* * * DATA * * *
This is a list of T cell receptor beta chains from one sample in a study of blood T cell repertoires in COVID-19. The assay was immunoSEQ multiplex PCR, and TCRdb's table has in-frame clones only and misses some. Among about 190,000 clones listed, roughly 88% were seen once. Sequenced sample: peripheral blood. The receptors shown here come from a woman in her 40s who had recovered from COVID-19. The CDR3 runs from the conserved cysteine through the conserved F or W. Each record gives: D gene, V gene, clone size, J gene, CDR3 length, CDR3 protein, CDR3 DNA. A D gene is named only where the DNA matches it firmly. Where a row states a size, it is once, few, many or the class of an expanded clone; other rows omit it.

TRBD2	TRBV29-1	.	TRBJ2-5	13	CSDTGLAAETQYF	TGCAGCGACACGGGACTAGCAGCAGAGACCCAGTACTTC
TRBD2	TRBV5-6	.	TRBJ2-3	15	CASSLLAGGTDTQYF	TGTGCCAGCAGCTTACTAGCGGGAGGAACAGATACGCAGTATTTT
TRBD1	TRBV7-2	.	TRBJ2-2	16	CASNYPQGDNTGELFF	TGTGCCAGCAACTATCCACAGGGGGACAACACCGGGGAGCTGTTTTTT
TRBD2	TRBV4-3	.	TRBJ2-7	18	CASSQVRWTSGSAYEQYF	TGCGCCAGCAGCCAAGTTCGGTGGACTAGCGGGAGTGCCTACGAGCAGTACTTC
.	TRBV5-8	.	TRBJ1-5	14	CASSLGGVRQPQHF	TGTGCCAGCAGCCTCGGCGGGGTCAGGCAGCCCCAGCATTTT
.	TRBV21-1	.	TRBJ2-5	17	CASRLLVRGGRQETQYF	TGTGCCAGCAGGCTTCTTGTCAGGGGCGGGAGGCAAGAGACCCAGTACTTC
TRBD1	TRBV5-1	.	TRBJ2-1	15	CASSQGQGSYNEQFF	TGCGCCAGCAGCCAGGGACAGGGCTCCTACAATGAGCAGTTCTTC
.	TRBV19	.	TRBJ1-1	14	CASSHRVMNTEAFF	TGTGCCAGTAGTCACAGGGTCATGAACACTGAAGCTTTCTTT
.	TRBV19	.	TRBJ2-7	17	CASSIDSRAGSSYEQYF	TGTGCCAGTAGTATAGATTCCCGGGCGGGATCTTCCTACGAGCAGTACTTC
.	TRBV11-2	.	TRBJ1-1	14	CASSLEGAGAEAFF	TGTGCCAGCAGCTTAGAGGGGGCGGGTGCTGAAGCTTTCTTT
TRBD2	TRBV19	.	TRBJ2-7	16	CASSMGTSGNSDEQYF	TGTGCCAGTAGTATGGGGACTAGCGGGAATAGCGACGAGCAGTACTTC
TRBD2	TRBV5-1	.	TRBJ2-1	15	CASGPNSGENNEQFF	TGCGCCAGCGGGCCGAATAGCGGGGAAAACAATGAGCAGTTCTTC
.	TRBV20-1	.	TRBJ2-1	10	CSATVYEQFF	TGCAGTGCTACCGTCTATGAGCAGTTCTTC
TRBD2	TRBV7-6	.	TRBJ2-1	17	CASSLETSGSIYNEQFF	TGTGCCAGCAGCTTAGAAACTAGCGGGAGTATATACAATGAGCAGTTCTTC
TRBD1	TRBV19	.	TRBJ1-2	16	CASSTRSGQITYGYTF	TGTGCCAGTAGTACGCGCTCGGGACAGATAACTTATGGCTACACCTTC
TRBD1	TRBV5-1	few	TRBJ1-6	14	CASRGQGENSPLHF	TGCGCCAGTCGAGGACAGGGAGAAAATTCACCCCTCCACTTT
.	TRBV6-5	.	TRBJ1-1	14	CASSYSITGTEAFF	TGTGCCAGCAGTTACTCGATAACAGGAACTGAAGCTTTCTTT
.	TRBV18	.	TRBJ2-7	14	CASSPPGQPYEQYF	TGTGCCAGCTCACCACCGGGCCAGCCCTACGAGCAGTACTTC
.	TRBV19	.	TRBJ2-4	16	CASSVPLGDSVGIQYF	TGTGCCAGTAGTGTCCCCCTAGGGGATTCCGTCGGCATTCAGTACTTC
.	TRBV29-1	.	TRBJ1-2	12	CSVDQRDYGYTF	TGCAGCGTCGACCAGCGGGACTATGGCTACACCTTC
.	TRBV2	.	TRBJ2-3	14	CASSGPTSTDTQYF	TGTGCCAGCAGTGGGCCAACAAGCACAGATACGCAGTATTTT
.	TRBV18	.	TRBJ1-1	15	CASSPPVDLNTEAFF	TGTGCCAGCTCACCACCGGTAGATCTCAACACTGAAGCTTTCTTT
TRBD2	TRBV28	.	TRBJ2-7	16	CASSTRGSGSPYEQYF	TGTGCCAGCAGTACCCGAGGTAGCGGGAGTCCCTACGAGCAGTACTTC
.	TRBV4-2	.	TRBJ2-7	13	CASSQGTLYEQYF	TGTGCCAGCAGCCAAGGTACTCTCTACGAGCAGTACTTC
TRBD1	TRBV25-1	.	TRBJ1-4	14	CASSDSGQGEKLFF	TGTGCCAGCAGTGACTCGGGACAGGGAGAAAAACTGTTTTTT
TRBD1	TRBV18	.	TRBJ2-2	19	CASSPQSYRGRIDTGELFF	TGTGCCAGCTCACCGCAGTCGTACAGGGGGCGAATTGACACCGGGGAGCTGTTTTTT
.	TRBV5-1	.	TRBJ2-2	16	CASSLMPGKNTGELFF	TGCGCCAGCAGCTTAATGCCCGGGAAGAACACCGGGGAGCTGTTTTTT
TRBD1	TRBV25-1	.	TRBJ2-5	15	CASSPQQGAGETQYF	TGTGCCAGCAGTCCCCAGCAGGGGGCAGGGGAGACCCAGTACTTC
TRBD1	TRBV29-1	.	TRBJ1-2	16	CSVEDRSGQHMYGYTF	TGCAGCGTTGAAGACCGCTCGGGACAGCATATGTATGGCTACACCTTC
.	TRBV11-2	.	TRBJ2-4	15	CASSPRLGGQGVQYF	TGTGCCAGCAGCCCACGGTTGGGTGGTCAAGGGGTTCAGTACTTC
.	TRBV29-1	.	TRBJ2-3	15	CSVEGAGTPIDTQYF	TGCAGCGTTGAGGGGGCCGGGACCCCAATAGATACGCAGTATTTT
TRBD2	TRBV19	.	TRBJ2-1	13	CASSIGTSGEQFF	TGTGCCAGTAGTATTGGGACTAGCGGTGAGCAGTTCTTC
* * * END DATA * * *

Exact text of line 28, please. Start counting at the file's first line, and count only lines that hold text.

.	TRBV5-1	.	TRBJ2-2	16	CASSLMPGKNTGELFF	TGCGCCAGCAGCTTAATGCCCGGGAAGAACACCGGGGAGCTGTTTTTT